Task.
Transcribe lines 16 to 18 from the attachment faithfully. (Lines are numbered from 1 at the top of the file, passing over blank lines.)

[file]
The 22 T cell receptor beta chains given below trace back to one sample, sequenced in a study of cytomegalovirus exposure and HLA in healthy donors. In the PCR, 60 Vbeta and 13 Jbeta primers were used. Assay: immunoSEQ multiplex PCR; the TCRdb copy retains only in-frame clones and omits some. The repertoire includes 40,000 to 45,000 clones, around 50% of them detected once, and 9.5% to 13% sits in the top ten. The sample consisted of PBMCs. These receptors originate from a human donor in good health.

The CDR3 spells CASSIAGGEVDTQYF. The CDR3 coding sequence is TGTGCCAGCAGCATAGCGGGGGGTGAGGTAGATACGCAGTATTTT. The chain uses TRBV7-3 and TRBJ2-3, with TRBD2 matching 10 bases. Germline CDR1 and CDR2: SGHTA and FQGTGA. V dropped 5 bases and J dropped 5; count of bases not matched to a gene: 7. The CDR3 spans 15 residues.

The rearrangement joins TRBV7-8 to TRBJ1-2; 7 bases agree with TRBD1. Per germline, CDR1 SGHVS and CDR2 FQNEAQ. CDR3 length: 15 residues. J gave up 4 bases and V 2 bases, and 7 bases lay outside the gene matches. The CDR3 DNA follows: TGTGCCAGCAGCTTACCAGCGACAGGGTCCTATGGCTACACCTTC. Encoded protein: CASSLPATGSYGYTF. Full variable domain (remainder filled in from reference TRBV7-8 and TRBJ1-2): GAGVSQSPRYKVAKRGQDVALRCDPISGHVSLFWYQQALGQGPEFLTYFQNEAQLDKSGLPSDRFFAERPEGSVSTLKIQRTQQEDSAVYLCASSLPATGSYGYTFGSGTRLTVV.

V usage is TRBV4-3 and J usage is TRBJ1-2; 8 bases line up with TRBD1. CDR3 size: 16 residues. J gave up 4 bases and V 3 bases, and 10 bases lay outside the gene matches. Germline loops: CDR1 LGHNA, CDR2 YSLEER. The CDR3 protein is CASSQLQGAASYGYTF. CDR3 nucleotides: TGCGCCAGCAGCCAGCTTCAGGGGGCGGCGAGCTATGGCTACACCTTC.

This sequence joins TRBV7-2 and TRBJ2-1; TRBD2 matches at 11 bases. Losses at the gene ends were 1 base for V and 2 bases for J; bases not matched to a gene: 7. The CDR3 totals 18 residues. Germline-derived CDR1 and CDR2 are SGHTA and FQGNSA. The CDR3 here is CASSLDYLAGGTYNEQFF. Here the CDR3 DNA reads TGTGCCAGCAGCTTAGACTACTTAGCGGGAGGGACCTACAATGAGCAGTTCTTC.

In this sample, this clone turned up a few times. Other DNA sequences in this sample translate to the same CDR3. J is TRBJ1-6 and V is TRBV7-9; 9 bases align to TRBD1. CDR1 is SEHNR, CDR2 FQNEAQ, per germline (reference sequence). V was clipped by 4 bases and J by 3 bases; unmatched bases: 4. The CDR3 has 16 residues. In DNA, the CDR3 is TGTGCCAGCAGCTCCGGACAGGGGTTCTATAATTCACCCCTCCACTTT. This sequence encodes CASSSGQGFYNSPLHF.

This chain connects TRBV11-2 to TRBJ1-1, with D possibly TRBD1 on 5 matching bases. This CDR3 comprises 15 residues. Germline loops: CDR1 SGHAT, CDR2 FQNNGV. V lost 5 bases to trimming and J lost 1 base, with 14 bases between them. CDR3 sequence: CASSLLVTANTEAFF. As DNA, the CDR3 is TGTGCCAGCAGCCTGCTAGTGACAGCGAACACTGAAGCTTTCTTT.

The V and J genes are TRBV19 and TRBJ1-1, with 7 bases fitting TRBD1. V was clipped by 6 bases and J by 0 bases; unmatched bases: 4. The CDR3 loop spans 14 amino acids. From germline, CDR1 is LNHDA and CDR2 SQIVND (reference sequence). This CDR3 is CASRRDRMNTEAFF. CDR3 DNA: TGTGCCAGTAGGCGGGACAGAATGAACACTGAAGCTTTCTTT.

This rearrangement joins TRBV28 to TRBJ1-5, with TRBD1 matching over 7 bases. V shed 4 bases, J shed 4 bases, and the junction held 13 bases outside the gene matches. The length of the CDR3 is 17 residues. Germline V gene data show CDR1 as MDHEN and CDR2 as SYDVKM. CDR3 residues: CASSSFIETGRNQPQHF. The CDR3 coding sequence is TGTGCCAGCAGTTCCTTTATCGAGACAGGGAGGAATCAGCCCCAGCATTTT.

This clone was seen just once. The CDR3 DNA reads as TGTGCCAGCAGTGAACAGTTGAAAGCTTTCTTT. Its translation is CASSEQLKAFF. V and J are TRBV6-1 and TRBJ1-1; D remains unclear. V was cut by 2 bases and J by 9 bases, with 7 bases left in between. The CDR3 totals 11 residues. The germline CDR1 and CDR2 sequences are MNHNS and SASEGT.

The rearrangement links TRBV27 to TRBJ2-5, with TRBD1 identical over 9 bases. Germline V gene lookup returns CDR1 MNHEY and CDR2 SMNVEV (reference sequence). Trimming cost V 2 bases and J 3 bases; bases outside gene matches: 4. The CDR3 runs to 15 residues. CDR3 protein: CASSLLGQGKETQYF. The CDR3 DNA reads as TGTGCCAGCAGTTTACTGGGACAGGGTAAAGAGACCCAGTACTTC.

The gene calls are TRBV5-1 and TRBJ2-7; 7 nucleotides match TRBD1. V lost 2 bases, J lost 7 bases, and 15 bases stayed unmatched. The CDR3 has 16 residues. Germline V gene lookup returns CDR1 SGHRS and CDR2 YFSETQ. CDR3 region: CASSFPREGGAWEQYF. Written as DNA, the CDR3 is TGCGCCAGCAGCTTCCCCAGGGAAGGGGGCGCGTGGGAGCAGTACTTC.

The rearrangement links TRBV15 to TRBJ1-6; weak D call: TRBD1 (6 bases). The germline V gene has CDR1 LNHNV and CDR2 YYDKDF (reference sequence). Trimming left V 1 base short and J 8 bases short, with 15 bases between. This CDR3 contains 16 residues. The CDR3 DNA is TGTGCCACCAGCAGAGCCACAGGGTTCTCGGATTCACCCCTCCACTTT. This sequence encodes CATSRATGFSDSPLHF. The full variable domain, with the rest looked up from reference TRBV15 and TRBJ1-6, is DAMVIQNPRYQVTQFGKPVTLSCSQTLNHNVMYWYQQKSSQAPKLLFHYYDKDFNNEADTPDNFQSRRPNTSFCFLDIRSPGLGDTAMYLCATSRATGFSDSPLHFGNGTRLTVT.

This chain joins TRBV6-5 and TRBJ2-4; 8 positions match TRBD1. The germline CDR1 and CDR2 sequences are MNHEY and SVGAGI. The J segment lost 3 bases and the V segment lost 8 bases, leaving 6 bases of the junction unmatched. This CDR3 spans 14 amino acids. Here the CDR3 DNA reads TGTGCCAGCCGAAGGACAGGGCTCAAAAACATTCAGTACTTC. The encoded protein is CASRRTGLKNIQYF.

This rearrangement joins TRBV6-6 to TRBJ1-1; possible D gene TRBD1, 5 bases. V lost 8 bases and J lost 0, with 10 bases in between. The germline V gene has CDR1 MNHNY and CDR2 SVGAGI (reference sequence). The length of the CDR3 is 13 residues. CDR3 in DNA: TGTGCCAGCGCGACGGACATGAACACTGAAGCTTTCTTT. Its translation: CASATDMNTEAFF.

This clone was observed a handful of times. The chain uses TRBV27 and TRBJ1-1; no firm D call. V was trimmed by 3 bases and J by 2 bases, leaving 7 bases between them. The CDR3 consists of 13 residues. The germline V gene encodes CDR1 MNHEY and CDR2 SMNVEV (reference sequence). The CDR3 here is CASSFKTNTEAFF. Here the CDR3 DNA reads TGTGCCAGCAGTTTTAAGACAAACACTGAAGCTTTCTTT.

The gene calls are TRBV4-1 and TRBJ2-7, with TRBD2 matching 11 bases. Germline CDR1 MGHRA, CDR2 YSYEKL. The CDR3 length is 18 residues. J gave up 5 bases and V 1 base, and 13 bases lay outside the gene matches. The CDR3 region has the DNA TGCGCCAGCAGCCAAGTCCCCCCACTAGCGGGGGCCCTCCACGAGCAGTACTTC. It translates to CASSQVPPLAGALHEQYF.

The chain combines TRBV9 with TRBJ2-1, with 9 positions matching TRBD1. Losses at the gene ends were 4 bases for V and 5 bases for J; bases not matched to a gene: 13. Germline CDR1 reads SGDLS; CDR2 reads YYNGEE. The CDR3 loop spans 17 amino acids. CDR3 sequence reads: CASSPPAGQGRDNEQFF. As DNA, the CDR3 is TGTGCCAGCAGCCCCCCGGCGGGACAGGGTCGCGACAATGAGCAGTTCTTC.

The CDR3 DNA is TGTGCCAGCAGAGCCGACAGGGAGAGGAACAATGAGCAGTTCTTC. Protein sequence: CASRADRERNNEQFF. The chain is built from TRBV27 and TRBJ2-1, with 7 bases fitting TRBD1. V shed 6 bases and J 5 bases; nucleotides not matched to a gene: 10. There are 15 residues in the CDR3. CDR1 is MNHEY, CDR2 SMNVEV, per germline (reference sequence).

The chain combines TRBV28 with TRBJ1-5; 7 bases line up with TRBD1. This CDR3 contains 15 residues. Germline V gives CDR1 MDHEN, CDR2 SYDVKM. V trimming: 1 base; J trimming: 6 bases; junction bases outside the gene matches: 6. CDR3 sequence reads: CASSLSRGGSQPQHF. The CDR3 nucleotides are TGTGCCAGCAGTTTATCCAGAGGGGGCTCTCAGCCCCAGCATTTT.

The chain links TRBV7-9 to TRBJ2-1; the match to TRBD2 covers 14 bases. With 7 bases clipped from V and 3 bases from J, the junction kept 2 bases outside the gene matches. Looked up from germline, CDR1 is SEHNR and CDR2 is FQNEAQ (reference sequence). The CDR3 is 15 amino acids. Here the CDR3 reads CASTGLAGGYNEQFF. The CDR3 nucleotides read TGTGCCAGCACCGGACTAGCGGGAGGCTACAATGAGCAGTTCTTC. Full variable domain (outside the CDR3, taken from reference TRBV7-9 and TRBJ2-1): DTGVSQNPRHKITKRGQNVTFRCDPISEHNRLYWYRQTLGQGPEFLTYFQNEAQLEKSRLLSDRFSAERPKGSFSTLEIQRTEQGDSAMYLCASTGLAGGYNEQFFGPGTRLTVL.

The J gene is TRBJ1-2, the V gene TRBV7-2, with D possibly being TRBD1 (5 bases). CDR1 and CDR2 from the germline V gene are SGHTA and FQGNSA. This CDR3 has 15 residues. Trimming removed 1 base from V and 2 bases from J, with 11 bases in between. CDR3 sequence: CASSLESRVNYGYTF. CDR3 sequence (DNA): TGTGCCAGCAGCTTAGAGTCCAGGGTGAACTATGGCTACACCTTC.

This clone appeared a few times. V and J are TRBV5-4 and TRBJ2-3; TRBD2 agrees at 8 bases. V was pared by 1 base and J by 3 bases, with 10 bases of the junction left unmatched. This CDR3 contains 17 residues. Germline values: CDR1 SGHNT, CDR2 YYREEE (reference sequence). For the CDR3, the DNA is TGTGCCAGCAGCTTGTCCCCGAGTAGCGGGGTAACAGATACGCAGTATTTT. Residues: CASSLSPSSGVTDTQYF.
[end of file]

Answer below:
This clone was observed a handful of times. The chain uses TRBV27 and TRBJ1-1; no firm D call. V was trimmed by 3 bases and J by 2 bases, leaving 7 bases between them. The CDR3 consists of 13 residues. The germline V gene encodes CDR1 MNHEY and CDR2 SMNVEV (reference sequence). The CDR3 here is CASSFKTNTEAFF. Here the CDR3 DNA reads TGTGCCAGCAGTTTTAAGACAAACACTGAAGCTTTCTTT.

The gene calls are TRBV4-1 and TRBJ2-7, with TRBD2 matching 11 bases. Germline CDR1 MGHRA, CDR2 YSYEKL. The CDR3 length is 18 residues. J gave up 5 bases and V 1 base, and 13 bases lay outside the gene matches. The CDR3 region has the DNA TGCGCCAGCAGCCAAGTCCCCCCACTAGCGGGGGCCCTCCACGAGCAGTACTTC. It translates to CASSQVPPLAGALHEQYF.

The chain combines TRBV9 with TRBJ2-1, with 9 positions matching TRBD1. Losses at the gene ends were 4 bases for V and 5 bases for J; bases not matched to a gene: 13. Germline CDR1 reads SGDLS; CDR2 reads YYNGEE. The CDR3 loop spans 17 amino acids. CDR3 sequence reads: CASSPPAGQGRDNEQFF. As DNA, the CDR3 is TGTGCCAGCAGCCCCCCGGCGGGACAGGGTCGCGACAATGAGCAGTTCTTC.